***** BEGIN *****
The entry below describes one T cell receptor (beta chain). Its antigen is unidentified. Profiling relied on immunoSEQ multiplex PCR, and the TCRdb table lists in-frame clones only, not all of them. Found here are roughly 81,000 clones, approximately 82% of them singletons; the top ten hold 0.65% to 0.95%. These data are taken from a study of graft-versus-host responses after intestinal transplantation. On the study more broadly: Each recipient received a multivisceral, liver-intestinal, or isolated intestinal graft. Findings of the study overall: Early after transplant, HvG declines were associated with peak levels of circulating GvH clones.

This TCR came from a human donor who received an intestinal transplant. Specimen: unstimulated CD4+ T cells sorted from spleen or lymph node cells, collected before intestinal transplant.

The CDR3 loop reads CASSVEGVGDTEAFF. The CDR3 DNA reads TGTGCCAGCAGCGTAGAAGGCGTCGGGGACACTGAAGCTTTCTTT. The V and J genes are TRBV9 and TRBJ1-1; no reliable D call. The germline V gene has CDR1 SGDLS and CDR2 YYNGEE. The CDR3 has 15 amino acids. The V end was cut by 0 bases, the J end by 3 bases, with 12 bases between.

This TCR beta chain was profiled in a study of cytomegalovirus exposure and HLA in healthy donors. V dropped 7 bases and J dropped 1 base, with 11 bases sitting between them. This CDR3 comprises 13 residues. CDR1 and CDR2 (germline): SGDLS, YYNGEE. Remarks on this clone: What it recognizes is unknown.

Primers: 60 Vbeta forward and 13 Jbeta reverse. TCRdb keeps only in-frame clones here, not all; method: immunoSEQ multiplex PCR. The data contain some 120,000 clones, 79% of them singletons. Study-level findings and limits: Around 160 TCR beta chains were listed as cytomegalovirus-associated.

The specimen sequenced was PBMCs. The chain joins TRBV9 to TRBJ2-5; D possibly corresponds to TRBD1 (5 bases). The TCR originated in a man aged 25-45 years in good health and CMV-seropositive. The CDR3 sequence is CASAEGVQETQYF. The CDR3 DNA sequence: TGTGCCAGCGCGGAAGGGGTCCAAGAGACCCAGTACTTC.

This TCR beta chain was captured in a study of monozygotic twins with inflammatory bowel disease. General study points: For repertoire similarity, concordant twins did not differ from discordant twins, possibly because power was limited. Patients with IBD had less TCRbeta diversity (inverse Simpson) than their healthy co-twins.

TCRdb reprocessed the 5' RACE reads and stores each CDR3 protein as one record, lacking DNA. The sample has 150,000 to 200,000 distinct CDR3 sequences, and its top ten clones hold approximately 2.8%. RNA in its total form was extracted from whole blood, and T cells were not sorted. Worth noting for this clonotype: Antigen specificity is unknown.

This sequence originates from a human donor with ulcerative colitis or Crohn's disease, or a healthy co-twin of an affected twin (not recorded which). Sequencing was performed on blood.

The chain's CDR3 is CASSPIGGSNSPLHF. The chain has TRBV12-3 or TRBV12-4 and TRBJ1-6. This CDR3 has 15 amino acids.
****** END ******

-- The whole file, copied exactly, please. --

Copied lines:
The entry below describes one T cell receptor (beta chain). Its antigen is unidentified. Profiling relied on immunoSEQ multiplex PCR, and the TCRdb table lists in-frame clones only, not all of them. Found here are roughly 81,000 clones, approximately 82% of them singletons; the top ten hold 0.65% to 0.95%. These data are taken from a study of graft-versus-host responses after intestinal transplantation. On the study more broadly: Each recipient received a multivisceral, liver-intestinal, or isolated intestinal graft. Findings of the study overall: Early after transplant, HvG declines were associated with peak levels of circulating GvH clones.

This TCR came from a human donor who received an intestinal transplant. Specimen: unstimulated CD4+ T cells sorted from spleen or lymph node cells, collected before intestinal transplant.

The CDR3 loop reads CASSVEGVGDTEAFF. The CDR3 DNA reads TGTGCCAGCAGCGTAGAAGGCGTCGGGGACACTGAAGCTTTCTTT. The V and J genes are TRBV9 and TRBJ1-1; no reliable D call. The germline V gene has CDR1 SGDLS and CDR2 YYNGEE. The CDR3 has 15 amino acids. The V end was cut by 0 bases, the J end by 3 bases, with 12 bases between.

This TCR beta chain was profiled in a study of cytomegalovirus exposure and HLA in healthy donors. V dropped 7 bases and J dropped 1 base, with 11 bases sitting between them. This CDR3 comprises 13 residues. CDR1 and CDR2 (germline): SGDLS, YYNGEE. Remarks on this clone: What it recognizes is unknown.

Primers: 60 Vbeta forward and 13 Jbeta reverse. TCRdb keeps only in-frame clones here, not all; method: immunoSEQ multiplex PCR. The data contain some 120,000 clones, 79% of them singletons. Study-level findings and limits: Around 160 TCR beta chains were listed as cytomegalovirus-associated.

The specimen sequenced was PBMCs. The chain joins TRBV9 to TRBJ2-5; D possibly corresponds to TRBD1 (5 bases). The TCR originated in a man aged 25-45 years in good health and CMV-seropositive. The CDR3 sequence is CASAEGVQETQYF. The CDR3 DNA sequence: TGTGCCAGCGCGGAAGGGGTCCAAGAGACCCAGTACTTC.

This TCR beta chain was captured in a study of monozygotic twins with inflammatory bowel disease. General study points: For repertoire similarity, concordant twins did not differ from discordant twins, possibly because power was limited. Patients with IBD had less TCRbeta diversity (inverse Simpson) than their healthy co-twins.

TCRdb reprocessed the 5' RACE reads and stores each CDR3 protein as one record, lacking DNA. The sample has 150,000 to 200,000 distinct CDR3 sequences, and its top ten clones hold approximately 2.8%. RNA in its total form was extracted from whole blood, and T cells were not sorted. Worth noting for this clonotype: Antigen specificity is unknown.

This sequence originates from a human donor with ulcerative colitis or Crohn's disease, or a healthy co-twin of an affected twin (not recorded which). Sequencing was performed on blood.

The chain's CDR3 is CASSPIGGSNSPLHF. The chain has TRBV12-3 or TRBV12-4 and TRBJ1-6. This CDR3 has 15 amino acids.